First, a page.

Tag Archives: telescope

Astronomy for Amateurs

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During our open mic session at the last Gnomedex, my good friend Derek Miller came up on stage to show off some backyard Astronomy that his Dad has done. Derek reminds us all that you don’t have to work at NASA to get amazing photographs of things found in our solar system. All you need is passion for what you’re looking at, and a telescope!

Derek was inspired to show off his Dad’s work after seeing the Bad Astronomer himself, Phil Plait, on stage during the conference.

You can find the amazing picture Derek’s Dad took on his blog. There’s a very cool picture, as well, on Phil Plait’s blog.

Are you a backyard Astronomer? If you have gotten cool pictures like these, leave us a link in the comments section so we can all enjoy them!

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Microsoft's Free Astronomy Software

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Even if you’re not really “in to” Astronomy, you really have to check this out. The things you will see are just amazing. Go ahead… I dare you. Open your eyes, broaden your horizons. You never know what’s out there waiting.

Check out the free World Wide Telescope by Microsoft. The WorldWide Telescope (WWT) is a Web 2.0 visualization software environment that enables your computer to function as a virtual telescope—bringing together imagery from the best ground and space-based telescopes in the world for a seamless exploration of the universe.

WorldWide Telescope is created with the Microsoft high performance Visual Experience Engine and allows seamless panning and zooming around the night sky, planets, and image environments. View the sky from multiple wavelengths: See the x-ray view of the sky and zoom into bright radiation clouds, and then crossfade into the visible light view and discover the cloud remnants of a supernova explosion from a thousand years ago. Switch to the Hydrogen Alpha view to see the distribution and illumination of massive primordial hydrogen cloud structures lit up by the high energy radiation coming from nearby stars in the Milky Way. These are just two of many different ways to reveal the hidden structures in the universe with the WorldWide Telescope. Seamlessly pan and zoom from aerial views of the Moon and selected planets, as well as see their precise positions in the sky from any location on Earth and any time in the past or future with the Microsoft Visual Experience Engine.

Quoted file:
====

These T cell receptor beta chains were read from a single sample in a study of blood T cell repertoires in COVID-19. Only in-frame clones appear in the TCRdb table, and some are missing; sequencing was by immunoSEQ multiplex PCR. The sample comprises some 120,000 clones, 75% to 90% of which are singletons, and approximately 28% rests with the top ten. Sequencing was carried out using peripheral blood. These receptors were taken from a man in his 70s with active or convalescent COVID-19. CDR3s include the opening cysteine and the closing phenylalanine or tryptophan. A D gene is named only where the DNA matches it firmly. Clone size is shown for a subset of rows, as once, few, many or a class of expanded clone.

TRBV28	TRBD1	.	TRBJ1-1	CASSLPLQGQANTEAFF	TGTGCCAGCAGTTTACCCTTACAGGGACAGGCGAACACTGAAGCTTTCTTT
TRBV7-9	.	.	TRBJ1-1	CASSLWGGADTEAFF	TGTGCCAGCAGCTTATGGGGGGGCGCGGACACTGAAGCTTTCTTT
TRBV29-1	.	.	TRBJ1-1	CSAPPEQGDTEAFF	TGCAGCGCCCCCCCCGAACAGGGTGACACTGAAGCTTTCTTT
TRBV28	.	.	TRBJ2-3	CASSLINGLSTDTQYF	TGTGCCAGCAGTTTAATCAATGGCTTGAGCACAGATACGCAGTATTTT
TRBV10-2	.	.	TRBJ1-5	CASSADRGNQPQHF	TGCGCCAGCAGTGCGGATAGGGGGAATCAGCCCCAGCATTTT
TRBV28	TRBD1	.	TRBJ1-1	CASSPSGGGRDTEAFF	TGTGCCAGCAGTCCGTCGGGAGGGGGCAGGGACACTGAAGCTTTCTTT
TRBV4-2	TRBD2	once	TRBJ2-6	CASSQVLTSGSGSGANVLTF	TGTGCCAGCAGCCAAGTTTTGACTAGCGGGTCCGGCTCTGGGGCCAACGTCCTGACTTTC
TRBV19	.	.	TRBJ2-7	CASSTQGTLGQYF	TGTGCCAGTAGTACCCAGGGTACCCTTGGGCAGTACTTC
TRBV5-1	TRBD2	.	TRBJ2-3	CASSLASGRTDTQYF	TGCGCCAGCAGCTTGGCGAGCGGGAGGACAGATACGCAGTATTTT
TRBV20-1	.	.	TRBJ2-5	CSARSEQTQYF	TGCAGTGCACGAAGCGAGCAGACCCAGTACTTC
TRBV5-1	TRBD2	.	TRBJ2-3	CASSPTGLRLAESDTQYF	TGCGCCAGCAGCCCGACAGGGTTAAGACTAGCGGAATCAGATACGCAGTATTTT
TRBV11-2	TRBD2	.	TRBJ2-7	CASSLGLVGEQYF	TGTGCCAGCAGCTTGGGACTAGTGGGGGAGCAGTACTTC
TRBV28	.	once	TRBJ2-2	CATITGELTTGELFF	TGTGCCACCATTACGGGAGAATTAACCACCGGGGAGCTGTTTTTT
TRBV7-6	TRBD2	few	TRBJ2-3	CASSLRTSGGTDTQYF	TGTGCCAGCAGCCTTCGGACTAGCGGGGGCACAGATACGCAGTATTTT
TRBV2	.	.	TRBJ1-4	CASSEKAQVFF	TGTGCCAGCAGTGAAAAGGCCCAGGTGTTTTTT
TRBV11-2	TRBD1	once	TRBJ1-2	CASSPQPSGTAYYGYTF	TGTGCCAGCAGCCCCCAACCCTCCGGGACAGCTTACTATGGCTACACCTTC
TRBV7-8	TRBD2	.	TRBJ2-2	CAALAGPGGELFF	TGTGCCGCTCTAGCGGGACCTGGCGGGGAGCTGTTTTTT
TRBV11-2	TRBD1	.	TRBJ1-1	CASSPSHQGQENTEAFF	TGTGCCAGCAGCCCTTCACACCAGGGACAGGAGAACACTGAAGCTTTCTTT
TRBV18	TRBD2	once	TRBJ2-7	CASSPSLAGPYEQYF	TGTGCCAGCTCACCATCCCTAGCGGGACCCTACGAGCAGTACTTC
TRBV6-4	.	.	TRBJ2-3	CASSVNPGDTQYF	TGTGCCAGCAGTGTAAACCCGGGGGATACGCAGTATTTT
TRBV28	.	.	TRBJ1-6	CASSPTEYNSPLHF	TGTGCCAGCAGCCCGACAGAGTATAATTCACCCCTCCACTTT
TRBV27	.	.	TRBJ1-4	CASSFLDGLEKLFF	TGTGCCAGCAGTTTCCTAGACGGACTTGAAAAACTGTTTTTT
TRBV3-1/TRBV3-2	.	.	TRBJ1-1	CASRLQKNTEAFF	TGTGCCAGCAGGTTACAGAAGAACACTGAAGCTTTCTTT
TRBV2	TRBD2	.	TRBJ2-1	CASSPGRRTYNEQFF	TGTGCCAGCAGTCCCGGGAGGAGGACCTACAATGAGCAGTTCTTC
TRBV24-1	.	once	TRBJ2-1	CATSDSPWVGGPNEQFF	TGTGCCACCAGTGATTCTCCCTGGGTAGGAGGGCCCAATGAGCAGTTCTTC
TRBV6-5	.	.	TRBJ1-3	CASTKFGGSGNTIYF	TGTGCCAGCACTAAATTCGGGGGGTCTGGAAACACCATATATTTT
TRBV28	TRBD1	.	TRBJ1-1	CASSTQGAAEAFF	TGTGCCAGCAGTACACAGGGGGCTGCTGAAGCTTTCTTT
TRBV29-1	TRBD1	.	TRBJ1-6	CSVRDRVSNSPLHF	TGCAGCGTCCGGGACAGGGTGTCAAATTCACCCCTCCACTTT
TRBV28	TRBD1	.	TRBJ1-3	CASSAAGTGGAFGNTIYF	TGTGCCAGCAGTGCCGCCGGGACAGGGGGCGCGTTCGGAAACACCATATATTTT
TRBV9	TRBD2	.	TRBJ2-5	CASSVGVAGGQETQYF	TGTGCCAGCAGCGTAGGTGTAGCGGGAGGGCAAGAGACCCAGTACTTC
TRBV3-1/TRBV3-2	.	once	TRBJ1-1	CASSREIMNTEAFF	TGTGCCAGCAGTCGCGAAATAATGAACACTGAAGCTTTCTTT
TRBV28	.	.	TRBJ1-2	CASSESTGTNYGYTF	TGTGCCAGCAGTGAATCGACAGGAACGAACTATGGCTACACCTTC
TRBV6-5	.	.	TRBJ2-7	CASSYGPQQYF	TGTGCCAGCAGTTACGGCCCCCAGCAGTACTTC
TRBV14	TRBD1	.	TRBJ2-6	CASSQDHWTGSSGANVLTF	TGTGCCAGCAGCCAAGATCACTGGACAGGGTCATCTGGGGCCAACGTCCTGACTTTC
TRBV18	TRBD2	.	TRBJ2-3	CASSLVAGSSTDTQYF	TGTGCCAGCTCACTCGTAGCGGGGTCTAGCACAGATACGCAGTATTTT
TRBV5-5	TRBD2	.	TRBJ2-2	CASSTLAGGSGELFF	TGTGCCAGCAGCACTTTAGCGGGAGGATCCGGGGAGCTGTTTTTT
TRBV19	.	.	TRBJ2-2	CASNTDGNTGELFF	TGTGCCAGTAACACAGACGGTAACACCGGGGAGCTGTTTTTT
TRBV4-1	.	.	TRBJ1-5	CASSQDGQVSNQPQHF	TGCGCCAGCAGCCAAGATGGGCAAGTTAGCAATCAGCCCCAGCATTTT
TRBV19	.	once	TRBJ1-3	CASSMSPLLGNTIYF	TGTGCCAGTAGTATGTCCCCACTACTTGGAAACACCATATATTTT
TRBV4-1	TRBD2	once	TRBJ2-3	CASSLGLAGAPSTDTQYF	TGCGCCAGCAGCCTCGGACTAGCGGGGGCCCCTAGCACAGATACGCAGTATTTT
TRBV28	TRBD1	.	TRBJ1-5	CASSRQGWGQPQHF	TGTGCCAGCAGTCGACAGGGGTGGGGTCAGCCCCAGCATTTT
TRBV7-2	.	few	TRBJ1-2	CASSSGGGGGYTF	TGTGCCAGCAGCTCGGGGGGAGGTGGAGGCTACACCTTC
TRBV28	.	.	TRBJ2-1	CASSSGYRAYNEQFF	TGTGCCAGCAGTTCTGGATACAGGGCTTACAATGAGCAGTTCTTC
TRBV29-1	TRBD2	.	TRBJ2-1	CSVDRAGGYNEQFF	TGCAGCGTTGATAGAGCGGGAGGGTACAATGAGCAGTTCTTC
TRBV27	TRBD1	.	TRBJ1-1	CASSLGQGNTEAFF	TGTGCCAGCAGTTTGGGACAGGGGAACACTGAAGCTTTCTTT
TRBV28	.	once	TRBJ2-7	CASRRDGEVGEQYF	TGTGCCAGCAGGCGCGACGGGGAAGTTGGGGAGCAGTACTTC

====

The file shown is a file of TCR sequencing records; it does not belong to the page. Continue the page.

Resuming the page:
I also have another neat program to tell you about. I received an email from Erick, just after finishing the recording for this video. He wanted us to check out Stellarium. This is also a free program, which does virtually the same thing as Microsoft’s World Wide Telescope. With Stellarium, you can also choose “night mode”. The best part of Stellarium is that it works on ALL platforms, including Linux.

Let me know what other free and unique or fun software you know of, that others of us haven’t heard of yet. I’m always willing to check out something different and new… and pass along the cool stuff to everyone else.


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A Planet Nowhere Near Mars

I can point out several objects and constellations in the night sky:

  • The Big Dipper
  • The Little Dipper
  • Cassiopeia
  • Orion
  • Orion’s Belt
  • Orion’s Pocket Protector
  • The Moon

I’m a bad astronomer – but not as bad as my friend Phil. He’s the best bad astronomer. Actually, he’s really good, really smart, and really entertaining. The other night, we talked about what was happening with a recent discovery:

The European Southern Observatory is reporting that they have found the most Earthlike planet yet orbiting another star. It has about 1.5 times the Earth’s diameter, and five times its mass. This makes it the smallest extrasolar planet yet found (two other planets have already been found orbiting that star, with 15 and 8 times Earth’s mass).

This is amazing enough! But it gets far, far better. The parent star, Gliese 581, is a red dwarf, meaning it’s smaller and cooler than the Sun. The as-yet unnamed planet orbits this star much closer than the Earth does the Sun; it stays about 11 million kilometers (6.7 million miles) from its star, while the Earth is 150 million km (93 million miles) from the Sun.

[Video archives for ustream recordings have been unstable, but I have no other way of extracting the sessions at this time. If you want to know more about what’s happening, we’re always playing live]

Download Stellarium

I can’t remember how I discovered this one today (could’ve been a random Gada.be search). Regardless, this software is simply amazing – and cross-platform, to boot. It’s the best desktop “night sky” client in the galaxy – and in my opinion, beats the pants off of Starry Night:

Stellarium is a free open source planetarium for your computer. It shows a realistic sky in 3D, just like what you see with the naked eye, binoculars or a telescope. It is being used in planetarium projectors. Just set your coordinates and go.

Ponzi and I went to a plane…arium a couple of months ago. Even it wasn’t half as nice as Stellarium. This is exactly what I’ve always wanted – and it’s open source software!!! I can’t wait to try this on my laptop outside. The illustrations of the constellations are priceless. I dare you to find a better night sky viewer for any platform. I double-dog dare you!